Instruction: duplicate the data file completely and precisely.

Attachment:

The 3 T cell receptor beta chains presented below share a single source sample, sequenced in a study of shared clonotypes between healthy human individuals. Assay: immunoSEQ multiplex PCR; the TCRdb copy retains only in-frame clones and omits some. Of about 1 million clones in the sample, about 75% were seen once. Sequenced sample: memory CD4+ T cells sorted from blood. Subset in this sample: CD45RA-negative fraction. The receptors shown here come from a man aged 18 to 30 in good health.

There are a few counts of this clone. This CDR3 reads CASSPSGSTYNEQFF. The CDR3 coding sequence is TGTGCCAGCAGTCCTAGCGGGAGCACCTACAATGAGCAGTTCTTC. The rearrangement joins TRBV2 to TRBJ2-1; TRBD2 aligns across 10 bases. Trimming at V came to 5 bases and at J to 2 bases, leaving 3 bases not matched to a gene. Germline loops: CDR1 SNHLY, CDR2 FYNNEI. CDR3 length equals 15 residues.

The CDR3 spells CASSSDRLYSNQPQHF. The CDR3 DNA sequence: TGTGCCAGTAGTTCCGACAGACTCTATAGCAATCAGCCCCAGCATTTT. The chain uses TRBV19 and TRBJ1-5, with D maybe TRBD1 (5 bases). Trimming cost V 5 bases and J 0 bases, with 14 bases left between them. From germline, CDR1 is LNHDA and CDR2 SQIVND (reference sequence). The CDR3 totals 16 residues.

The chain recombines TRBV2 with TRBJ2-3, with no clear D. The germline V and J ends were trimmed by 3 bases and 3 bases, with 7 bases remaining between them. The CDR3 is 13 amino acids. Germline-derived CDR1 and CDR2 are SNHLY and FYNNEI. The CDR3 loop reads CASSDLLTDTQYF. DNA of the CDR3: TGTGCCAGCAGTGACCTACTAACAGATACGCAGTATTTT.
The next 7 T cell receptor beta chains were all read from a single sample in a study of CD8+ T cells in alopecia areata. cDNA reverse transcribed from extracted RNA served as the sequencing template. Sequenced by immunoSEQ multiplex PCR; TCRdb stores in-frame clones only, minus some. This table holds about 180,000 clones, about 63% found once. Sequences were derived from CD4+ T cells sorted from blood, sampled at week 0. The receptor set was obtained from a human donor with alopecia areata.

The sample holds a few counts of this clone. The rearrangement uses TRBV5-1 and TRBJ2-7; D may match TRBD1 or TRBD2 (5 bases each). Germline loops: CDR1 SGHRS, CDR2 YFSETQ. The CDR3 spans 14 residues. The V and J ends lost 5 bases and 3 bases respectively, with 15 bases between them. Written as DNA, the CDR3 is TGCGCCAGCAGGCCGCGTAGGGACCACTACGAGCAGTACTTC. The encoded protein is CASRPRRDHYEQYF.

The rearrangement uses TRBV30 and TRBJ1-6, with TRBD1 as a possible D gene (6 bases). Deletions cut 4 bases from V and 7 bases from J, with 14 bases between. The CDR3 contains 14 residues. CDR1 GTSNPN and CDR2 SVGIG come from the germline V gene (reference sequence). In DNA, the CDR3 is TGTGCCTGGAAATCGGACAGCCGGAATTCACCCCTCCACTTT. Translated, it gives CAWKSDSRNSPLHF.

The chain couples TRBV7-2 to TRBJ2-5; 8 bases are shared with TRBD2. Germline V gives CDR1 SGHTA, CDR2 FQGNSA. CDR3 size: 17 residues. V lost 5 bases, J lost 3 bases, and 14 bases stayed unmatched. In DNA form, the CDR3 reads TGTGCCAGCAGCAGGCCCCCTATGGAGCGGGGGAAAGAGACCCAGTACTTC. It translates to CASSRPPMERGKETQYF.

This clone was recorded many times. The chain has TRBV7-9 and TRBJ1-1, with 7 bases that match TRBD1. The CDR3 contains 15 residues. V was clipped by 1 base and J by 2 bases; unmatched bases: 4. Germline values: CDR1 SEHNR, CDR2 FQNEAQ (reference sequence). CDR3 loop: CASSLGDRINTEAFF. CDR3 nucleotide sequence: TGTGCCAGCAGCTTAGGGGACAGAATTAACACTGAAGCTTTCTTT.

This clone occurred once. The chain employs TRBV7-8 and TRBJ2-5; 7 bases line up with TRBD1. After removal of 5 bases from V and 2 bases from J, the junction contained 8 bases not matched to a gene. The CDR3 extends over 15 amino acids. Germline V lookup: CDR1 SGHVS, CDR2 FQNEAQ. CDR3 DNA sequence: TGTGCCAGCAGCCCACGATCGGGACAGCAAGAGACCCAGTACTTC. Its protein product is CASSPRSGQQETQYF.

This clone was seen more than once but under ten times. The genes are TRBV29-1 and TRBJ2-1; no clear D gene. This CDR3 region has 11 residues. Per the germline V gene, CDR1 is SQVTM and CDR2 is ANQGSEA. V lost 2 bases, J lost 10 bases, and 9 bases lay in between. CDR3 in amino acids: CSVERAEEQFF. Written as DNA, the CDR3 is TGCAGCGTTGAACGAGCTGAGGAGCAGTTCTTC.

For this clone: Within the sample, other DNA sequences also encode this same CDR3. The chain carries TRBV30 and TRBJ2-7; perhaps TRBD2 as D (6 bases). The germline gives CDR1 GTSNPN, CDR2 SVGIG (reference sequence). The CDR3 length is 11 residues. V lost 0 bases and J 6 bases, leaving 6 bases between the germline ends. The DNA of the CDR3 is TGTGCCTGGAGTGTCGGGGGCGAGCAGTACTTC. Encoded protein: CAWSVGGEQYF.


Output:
The 3 T cell receptor beta chains presented below share a single source sample, sequenced in a study of shared clonotypes between healthy human individuals. Assay: immunoSEQ multiplex PCR; the TCRdb copy retains only in-frame clones and omits some. Of about 1 million clones in the sample, about 75% were seen once. Sequenced sample: memory CD4+ T cells sorted from blood. Subset in this sample: CD45RA-negative fraction. The receptors shown here come from a man aged 18 to 30 in good health.

There are a few counts of this clone. This CDR3 reads CASSPSGSTYNEQFF. The CDR3 coding sequence is TGTGCCAGCAGTCCTAGCGGGAGCACCTACAATGAGCAGTTCTTC. The rearrangement joins TRBV2 to TRBJ2-1; TRBD2 aligns across 10 bases. Trimming at V came to 5 bases and at J to 2 bases, leaving 3 bases not matched to a gene. Germline loops: CDR1 SNHLY, CDR2 FYNNEI. CDR3 length equals 15 residues.

The CDR3 spells CASSSDRLYSNQPQHF. The CDR3 DNA sequence: TGTGCCAGTAGTTCCGACAGACTCTATAGCAATCAGCCCCAGCATTTT. The chain uses TRBV19 and TRBJ1-5, with D maybe TRBD1 (5 bases). Trimming cost V 5 bases and J 0 bases, with 14 bases left between them. From germline, CDR1 is LNHDA and CDR2 SQIVND (reference sequence). The CDR3 totals 16 residues.

The chain recombines TRBV2 with TRBJ2-3, with no clear D. The germline V and J ends were trimmed by 3 bases and 3 bases, with 7 bases remaining between them. The CDR3 is 13 amino acids. Germline-derived CDR1 and CDR2 are SNHLY and FYNNEI. The CDR3 loop reads CASSDLLTDTQYF. DNA of the CDR3: TGTGCCAGCAGTGACCTACTAACAGATACGCAGTATTTT.
The next 7 T cell receptor beta chains were all read from a single sample in a study of CD8+ T cells in alopecia areata. cDNA reverse transcribed from extracted RNA served as the sequencing template. Sequenced by immunoSEQ multiplex PCR; TCRdb stores in-frame clones only, minus some. This table holds about 180,000 clones, about 63% found once. Sequences were derived from CD4+ T cells sorted from blood, sampled at week 0. The receptor set was obtained from a human donor with alopecia areata.

The sample holds a few counts of this clone. The rearrangement uses TRBV5-1 and TRBJ2-7; D may match TRBD1 or TRBD2 (5 bases each). Germline loops: CDR1 SGHRS, CDR2 YFSETQ. The CDR3 spans 14 residues. The V and J ends lost 5 bases and 3 bases respectively, with 15 bases between them. Written as DNA, the CDR3 is TGCGCCAGCAGGCCGCGTAGGGACCACTACGAGCAGTACTTC. The encoded protein is CASRPRRDHYEQYF.

The rearrangement uses TRBV30 and TRBJ1-6, with TRBD1 as a possible D gene (6 bases). Deletions cut 4 bases from V and 7 bases from J, with 14 bases between. The CDR3 contains 14 residues. CDR1 GTSNPN and CDR2 SVGIG come from the germline V gene (reference sequence). In DNA, the CDR3 is TGTGCCTGGAAATCGGACAGCCGGAATTCACCCCTCCACTTT. Translated, it gives CAWKSDSRNSPLHF.

The chain couples TRBV7-2 to TRBJ2-5; 8 bases are shared with TRBD2. Germline V gives CDR1 SGHTA, CDR2 FQGNSA. CDR3 size: 17 residues. V lost 5 bases, J lost 3 bases, and 14 bases stayed unmatched. In DNA form, the CDR3 reads TGTGCCAGCAGCAGGCCCCCTATGGAGCGGGGGAAAGAGACCCAGTACTTC. It translates to CASSRPPMERGKETQYF.

This clone was recorded many times. The chain has TRBV7-9 and TRBJ1-1, with 7 bases that match TRBD1. The CDR3 contains 15 residues. V was clipped by 1 base and J by 2 bases; unmatched bases: 4. Germline values: CDR1 SEHNR, CDR2 FQNEAQ (reference sequence). CDR3 loop: CASSLGDRINTEAFF. CDR3 nucleotide sequence: TGTGCCAGCAGCTTAGGGGACAGAATTAACACTGAAGCTTTCTTT.

This clone occurred once. The chain employs TRBV7-8 and TRBJ2-5; 7 bases line up with TRBD1. After removal of 5 bases from V and 2 bases from J, the junction contained 8 bases not matched to a gene. The CDR3 extends over 15 amino acids. Germline V lookup: CDR1 SGHVS, CDR2 FQNEAQ. CDR3 DNA sequence: TGTGCCAGCAGCCCACGATCGGGACAGCAAGAGACCCAGTACTTC. Its protein product is CASSPRSGQQETQYF.

This clone was seen more than once but under ten times. The genes are TRBV29-1 and TRBJ2-1; no clear D gene. This CDR3 region has 11 residues. Per the germline V gene, CDR1 is SQVTM and CDR2 is ANQGSEA. V lost 2 bases, J lost 10 bases, and 9 bases lay in between. CDR3 in amino acids: CSVERAEEQFF. Written as DNA, the CDR3 is TGCAGCGTTGAACGAGCTGAGGAGCAGTTCTTC.

For this clone: Within the sample, other DNA sequences also encode this same CDR3. The chain carries TRBV30 and TRBJ2-7; perhaps TRBD2 as D (6 bases). The germline gives CDR1 GTSNPN, CDR2 SVGIG (reference sequence). The CDR3 length is 11 residues. V lost 0 bases and J 6 bases, leaving 6 bases between the germline ends. The DNA of the CDR3 is TGTGCCTGGAGTGTCGGGGGCGAGCAGTACTTC. Encoded protein: CAWSVGGEQYF.